Even Haynes dispenses with the split-screen approach in the last half hour, as if it were time to take each speaker’s valuations at their word. Band members and adjuncts disappear. Nico, about whom Jackson Browne (candid, unpatronizing) earlier commented, “Nobody compared people to her,” simply dissolves after Cale discusses his work on her solo debut Chelsea Girl. Cale’s replacement Doug Yule is a bigger problem. An essential collaborator after Cale’s ignominious termination, his contributions on bass, piano, and occasional lead guitar fueled late period rave-ups like “Foggy Notion,” “We’re Gonna Have a Real Good Time Together,” and “What Goes On,” the latter a plot of eternally fertile ground from which sprung, among others, The Modern Lovers, the Feelies, and Parquet Courts. Nobody really gives him his due. Frustrated by the endless touring (during which they recorded often ecstatic music), the Velvets didn’t break up so much as disintegrate, with Reed moving back in with his parents, Morrison returning to finish graduate work, and Tucker to a long stint at Walmart (a stint she’d vilify on 1989’s “Spam Again”). The band minus Yule reunited for a European tour that generated hope-filled headlines in the music press, especially coming after Reed’s late eighties commercial success. Reed didn’t bullshit: the Velvets broke up again, he said, because he insisted on producing and writing everything. A footnote, perhaps, in the band’s story, but a necessary complement after the largely uncritical depiction of their leader.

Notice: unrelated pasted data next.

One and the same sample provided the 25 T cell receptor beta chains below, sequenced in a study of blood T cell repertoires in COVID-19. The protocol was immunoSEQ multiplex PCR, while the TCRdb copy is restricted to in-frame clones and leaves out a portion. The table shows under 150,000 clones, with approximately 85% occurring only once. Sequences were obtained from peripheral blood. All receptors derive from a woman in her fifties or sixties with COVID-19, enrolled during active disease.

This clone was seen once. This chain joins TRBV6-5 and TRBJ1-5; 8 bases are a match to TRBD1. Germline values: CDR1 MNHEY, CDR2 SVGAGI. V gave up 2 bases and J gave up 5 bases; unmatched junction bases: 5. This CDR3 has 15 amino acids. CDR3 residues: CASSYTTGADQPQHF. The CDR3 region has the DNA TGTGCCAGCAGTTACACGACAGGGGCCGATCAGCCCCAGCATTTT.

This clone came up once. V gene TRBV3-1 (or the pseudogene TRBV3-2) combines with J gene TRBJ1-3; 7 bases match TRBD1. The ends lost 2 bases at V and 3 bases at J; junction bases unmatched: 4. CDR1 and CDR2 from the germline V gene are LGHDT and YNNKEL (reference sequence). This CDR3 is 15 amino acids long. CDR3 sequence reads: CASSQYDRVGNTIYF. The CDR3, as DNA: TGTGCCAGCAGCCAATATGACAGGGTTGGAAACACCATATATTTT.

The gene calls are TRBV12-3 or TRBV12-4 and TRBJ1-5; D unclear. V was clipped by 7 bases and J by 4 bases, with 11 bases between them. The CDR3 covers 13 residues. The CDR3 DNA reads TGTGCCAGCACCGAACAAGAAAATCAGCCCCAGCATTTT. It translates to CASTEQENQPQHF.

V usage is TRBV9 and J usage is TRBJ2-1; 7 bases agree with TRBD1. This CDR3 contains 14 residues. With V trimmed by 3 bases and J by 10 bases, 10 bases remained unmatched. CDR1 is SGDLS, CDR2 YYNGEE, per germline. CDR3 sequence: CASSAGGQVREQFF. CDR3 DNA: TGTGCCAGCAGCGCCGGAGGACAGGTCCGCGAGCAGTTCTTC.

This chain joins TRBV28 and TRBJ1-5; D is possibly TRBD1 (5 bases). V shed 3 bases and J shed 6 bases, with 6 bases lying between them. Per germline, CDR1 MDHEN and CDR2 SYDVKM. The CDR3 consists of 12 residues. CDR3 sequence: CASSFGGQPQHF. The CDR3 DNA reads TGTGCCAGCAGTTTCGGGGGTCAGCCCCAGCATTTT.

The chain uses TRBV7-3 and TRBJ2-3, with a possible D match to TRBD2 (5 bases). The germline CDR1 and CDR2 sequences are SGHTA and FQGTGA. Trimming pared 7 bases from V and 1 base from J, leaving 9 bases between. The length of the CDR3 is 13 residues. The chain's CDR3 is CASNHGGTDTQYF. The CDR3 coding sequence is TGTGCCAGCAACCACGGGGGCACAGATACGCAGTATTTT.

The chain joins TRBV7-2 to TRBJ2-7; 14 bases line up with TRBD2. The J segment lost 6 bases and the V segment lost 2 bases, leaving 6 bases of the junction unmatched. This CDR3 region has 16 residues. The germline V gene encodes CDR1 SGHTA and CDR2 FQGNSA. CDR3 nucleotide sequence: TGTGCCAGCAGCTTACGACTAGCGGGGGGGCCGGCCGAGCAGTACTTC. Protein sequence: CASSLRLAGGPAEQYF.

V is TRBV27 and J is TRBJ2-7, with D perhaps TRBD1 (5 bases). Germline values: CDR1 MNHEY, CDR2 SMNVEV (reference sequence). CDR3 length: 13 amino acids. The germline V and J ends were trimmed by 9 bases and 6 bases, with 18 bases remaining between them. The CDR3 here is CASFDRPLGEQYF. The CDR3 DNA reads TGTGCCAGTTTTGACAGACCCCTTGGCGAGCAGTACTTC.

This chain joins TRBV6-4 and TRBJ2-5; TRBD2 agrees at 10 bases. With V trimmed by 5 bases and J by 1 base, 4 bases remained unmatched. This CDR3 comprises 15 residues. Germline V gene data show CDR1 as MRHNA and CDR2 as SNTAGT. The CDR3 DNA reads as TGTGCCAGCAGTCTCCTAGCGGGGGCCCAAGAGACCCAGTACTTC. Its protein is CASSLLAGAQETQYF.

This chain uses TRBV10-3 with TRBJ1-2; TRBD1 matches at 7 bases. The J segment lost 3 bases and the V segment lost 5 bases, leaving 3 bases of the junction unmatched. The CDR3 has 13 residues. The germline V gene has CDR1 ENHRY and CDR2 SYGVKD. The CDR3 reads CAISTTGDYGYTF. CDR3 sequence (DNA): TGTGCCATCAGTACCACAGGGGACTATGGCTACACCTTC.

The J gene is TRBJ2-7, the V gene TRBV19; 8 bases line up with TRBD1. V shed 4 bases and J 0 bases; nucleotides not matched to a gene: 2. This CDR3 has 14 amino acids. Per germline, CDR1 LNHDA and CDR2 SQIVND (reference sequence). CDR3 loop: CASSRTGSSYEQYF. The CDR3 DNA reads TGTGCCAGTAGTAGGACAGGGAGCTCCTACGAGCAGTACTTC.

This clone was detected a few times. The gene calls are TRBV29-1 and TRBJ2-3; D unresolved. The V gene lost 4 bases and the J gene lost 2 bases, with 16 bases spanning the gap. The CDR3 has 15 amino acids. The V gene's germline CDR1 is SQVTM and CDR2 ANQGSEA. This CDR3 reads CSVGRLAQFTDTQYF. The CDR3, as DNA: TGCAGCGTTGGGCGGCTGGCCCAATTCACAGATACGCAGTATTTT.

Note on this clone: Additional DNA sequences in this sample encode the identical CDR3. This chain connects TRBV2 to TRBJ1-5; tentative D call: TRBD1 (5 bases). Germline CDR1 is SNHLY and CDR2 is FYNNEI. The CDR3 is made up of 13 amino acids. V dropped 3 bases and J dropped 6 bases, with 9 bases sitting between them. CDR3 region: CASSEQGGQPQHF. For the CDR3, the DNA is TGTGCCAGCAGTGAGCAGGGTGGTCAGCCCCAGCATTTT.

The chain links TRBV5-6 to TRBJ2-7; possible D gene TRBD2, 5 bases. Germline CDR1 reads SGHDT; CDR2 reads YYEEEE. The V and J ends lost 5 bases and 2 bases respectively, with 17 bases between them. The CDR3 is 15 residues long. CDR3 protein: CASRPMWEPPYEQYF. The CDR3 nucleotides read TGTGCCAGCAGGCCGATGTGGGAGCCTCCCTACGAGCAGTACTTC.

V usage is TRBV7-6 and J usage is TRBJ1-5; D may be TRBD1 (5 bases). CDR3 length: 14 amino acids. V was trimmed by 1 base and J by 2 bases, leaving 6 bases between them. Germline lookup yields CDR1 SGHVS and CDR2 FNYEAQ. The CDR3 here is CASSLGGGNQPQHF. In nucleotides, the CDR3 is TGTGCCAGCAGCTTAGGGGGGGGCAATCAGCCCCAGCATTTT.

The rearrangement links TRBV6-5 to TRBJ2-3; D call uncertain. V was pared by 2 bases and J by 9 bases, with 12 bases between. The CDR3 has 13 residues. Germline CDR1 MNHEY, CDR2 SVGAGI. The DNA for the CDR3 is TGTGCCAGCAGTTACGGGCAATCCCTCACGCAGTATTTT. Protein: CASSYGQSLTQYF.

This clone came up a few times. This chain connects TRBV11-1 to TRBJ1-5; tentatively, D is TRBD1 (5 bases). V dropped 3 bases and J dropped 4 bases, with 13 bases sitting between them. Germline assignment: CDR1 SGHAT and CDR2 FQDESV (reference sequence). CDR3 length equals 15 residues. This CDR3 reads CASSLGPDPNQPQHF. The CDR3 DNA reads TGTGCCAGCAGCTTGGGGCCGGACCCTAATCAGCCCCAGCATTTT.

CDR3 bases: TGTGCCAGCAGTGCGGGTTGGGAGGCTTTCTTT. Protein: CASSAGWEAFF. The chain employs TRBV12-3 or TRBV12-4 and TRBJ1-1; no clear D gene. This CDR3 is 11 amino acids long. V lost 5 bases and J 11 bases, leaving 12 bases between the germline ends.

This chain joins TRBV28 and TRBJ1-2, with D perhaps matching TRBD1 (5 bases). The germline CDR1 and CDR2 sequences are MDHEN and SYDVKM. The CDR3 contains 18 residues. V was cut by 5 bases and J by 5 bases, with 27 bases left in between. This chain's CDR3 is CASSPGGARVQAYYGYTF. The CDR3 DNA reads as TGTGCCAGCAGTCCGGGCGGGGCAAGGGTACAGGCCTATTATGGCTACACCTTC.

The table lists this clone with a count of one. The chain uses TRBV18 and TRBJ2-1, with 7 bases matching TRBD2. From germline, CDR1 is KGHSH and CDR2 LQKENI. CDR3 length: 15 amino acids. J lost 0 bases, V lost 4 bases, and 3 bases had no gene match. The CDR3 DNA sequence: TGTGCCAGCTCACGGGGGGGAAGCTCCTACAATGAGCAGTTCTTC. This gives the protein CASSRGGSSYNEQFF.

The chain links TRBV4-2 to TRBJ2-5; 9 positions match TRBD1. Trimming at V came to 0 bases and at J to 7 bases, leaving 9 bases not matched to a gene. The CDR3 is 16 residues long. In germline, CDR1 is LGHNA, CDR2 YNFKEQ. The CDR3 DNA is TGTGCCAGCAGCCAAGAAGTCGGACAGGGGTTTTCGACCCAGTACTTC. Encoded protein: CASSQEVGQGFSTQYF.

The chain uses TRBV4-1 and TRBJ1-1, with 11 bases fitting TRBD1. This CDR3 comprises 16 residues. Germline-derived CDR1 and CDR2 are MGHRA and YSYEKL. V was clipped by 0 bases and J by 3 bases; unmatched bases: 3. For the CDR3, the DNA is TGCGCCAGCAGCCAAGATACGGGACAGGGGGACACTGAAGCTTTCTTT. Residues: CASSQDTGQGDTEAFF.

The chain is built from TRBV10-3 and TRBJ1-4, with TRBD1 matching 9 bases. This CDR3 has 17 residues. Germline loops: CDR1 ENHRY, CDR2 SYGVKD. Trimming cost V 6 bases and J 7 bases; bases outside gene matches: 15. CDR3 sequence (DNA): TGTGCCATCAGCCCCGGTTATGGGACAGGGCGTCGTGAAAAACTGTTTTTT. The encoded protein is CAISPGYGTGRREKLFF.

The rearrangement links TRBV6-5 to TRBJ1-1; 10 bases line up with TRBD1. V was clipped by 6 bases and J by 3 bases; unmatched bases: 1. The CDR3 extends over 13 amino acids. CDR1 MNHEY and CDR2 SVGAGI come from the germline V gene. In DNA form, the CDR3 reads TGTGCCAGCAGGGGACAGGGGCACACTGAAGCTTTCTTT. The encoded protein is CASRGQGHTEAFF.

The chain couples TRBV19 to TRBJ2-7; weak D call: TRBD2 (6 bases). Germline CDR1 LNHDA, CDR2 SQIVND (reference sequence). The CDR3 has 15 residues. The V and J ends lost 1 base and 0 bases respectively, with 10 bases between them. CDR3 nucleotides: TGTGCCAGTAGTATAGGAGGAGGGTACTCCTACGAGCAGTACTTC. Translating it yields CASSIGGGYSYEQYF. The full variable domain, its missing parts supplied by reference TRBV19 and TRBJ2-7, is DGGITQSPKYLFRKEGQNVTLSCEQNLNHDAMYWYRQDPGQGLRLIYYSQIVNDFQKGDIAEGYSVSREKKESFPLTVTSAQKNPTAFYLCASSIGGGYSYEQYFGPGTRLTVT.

“This love and peace stuff was a load of crap,” Moe Tucker snarls. The standard line. She’s wrong. The formal experiments and commensurate fluidity in Reed lyrics like “Some Kinda Love” cohere into the realization of the so-called ’60s dream. The narcissism of, say, the CSNY set doesn’t mitigate the allure of love and peace. What are “Sunday Morning,” “Head Held High,” and “Jesus” but sketches of lives in the middle of becoming? To achieve a becoming is to find peace. To write about characters whose lives were saved by rock ‘n’ roll as men and women with unresolved sexual conflicts whose own lives were saved by rock ‘n’ roll remains the Velvets’ lasting contribution. But fuck “Teach Your Children” anyway — “European Son” and “What Goes On” taught the few children who heard them lessons in survival. Its compromises noted, The Velvet Underground exists because queer director Haynes understands the quartet as well as anyone. Dealing with a legacy is the provenance of criticism.